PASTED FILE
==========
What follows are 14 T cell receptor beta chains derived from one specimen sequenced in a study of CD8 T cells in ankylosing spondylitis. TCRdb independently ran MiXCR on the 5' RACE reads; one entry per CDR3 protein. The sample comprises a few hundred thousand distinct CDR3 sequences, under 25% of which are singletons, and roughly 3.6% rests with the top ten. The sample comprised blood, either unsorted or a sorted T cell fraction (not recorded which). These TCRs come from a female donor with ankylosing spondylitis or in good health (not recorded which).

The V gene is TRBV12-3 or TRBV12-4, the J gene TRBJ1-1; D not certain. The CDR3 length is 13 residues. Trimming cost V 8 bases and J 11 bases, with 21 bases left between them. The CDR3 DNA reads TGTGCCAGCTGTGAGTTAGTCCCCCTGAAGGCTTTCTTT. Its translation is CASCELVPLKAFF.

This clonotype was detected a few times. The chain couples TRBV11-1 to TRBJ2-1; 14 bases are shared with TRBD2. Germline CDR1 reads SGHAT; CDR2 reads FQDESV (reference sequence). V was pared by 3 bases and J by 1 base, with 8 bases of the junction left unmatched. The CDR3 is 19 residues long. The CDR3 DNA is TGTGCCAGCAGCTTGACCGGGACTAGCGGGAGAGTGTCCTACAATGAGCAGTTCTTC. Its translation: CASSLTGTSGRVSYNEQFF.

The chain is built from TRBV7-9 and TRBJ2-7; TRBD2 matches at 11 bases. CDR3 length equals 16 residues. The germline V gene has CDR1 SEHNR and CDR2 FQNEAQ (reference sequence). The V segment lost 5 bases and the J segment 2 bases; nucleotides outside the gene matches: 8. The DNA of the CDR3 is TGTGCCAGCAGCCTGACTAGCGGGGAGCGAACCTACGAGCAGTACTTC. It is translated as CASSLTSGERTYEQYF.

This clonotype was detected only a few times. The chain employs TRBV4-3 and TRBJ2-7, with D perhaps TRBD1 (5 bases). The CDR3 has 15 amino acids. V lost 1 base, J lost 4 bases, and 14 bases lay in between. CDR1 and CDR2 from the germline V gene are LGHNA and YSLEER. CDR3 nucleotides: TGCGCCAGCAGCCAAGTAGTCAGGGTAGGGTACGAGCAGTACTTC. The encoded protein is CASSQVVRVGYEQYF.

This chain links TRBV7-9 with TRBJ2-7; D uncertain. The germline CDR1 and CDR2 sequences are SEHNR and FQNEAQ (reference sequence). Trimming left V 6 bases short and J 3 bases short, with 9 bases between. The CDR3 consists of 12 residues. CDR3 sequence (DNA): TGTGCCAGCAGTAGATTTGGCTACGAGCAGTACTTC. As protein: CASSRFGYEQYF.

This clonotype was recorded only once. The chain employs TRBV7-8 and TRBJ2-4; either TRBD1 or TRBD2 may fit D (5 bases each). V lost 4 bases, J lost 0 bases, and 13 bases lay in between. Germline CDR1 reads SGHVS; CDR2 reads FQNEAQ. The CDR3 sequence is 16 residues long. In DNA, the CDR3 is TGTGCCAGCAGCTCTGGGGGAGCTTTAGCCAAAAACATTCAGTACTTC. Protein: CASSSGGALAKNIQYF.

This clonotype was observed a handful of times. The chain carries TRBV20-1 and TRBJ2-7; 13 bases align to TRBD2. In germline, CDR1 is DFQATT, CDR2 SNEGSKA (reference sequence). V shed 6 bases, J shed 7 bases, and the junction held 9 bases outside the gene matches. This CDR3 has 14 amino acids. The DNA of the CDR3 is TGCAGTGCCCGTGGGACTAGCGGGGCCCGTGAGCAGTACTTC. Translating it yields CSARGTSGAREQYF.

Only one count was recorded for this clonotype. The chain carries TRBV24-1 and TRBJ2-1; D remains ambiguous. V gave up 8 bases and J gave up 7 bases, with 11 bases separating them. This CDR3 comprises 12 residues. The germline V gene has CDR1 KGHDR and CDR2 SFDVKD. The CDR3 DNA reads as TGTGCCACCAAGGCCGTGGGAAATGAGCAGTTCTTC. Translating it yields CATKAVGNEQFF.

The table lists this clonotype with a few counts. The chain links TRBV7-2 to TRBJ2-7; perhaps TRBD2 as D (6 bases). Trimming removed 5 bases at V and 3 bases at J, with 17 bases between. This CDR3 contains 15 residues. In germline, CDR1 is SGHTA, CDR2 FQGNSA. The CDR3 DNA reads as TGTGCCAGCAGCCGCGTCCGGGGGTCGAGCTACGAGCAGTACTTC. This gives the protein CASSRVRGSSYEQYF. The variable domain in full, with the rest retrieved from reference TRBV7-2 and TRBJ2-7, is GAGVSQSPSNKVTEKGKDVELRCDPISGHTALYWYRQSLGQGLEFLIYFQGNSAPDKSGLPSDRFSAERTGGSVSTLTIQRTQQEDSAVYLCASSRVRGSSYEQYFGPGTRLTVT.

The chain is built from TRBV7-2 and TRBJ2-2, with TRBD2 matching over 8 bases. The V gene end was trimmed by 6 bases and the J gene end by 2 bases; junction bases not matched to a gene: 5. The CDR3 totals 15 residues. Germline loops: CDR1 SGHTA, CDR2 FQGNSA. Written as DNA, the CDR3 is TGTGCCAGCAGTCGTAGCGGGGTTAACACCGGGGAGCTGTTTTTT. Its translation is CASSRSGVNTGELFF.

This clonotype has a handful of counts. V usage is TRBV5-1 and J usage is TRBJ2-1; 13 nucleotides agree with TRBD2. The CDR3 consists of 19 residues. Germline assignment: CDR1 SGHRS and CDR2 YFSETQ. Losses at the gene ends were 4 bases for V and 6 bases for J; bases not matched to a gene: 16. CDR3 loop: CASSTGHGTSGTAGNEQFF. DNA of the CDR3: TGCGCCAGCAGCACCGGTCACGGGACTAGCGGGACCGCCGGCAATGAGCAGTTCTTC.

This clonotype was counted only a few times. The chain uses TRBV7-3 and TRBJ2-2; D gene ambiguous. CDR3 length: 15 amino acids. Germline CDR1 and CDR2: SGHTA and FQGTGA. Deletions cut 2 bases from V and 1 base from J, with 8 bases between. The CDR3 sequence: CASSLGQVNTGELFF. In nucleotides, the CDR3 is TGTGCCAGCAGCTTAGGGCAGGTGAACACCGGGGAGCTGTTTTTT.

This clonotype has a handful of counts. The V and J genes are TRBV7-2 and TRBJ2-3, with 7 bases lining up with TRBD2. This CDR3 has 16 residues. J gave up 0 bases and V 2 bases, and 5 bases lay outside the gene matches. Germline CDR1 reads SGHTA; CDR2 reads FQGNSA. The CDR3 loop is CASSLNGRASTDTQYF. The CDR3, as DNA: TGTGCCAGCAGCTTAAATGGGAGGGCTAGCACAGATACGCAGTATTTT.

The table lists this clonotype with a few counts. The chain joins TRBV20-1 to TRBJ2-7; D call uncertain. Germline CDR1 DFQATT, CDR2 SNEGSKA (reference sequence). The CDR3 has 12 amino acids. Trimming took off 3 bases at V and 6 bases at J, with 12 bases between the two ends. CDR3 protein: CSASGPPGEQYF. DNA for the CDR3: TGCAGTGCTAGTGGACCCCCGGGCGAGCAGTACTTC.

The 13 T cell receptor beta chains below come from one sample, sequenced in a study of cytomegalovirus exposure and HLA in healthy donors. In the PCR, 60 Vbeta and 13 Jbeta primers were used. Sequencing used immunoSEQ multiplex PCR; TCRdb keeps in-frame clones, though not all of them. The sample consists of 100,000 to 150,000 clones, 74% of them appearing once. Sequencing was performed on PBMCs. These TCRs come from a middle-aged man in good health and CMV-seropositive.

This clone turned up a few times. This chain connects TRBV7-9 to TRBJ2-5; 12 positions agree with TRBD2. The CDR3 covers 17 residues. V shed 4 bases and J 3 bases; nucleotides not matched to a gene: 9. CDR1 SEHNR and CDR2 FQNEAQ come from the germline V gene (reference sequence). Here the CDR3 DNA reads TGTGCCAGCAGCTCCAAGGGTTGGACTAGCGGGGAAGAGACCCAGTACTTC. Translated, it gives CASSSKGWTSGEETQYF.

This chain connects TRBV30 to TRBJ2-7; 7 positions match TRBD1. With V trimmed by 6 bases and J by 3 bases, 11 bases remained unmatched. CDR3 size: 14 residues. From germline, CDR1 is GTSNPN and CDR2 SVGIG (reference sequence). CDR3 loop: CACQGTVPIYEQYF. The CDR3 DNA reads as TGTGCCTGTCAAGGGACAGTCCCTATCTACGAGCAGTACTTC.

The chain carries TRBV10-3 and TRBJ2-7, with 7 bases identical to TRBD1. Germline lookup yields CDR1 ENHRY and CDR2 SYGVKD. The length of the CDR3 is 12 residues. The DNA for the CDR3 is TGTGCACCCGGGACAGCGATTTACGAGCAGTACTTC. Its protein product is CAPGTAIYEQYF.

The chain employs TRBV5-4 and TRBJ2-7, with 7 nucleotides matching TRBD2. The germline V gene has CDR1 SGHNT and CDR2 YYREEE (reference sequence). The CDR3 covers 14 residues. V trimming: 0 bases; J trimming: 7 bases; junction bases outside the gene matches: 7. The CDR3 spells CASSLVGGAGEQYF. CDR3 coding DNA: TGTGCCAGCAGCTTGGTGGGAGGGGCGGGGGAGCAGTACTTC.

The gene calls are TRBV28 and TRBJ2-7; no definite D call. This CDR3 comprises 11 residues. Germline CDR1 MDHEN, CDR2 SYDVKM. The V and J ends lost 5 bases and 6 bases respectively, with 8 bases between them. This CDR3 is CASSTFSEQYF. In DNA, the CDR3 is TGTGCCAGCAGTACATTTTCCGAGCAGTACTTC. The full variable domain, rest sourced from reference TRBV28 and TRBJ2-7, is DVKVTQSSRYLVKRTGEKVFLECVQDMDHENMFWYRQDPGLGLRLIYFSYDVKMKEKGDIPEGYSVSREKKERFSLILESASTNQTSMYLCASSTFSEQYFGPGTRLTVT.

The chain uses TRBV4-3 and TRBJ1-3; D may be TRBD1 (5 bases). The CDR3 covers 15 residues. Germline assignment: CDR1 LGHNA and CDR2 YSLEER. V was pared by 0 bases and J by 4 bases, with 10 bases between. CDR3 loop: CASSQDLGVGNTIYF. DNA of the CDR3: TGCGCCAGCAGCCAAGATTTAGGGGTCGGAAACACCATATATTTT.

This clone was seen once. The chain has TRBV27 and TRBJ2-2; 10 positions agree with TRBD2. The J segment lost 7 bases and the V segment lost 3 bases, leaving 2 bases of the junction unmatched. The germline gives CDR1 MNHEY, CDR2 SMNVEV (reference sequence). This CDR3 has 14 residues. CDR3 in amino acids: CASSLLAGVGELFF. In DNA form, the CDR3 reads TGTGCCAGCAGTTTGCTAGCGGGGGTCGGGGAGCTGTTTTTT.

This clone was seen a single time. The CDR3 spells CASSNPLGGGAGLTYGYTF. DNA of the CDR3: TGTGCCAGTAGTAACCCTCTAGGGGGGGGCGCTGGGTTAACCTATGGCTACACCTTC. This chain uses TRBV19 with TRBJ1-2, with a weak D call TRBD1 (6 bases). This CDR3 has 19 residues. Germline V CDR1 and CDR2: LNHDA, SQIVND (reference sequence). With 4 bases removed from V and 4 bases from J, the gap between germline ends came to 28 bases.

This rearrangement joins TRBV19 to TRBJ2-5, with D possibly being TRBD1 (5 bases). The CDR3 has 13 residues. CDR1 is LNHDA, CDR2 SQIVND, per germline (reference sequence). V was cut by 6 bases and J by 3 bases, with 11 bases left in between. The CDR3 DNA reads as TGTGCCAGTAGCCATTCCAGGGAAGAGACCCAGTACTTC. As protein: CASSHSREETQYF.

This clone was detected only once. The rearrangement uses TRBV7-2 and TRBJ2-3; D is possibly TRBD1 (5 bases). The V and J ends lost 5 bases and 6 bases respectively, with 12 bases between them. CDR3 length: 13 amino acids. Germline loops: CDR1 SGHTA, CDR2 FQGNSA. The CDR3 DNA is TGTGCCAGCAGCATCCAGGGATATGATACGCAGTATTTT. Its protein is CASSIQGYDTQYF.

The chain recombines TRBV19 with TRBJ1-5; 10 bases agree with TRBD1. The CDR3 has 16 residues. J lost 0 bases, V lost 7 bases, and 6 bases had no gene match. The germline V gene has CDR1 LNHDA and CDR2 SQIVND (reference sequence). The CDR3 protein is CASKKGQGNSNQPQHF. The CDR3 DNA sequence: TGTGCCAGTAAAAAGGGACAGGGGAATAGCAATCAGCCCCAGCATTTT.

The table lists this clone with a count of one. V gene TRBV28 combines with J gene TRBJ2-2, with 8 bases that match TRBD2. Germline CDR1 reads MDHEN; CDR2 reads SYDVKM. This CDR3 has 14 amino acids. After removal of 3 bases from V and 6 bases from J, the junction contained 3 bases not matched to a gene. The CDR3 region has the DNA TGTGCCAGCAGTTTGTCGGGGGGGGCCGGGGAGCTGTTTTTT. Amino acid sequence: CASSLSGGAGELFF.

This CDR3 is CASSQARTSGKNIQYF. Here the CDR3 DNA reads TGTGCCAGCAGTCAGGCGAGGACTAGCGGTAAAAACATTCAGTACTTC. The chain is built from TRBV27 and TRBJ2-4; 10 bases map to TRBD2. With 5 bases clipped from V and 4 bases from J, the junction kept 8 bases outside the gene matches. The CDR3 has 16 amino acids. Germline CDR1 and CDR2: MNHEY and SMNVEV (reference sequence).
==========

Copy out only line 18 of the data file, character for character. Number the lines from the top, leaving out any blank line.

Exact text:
This chain connects TRBV30 to TRBJ2-7; 7 positions match TRBD1. With V trimmed by 6 bases and J by 3 bases, 11 bases remained unmatched. CDR3 size: 14 residues. From germline, CDR1 is GTSNPN and CDR2 SVGIG (reference sequence). CDR3 loop: CACQGTVPIYEQYF. The CDR3 DNA reads as TGTGCCTGTCAAGGGACAGTCCCTATCTACGAGCAGTACTTC.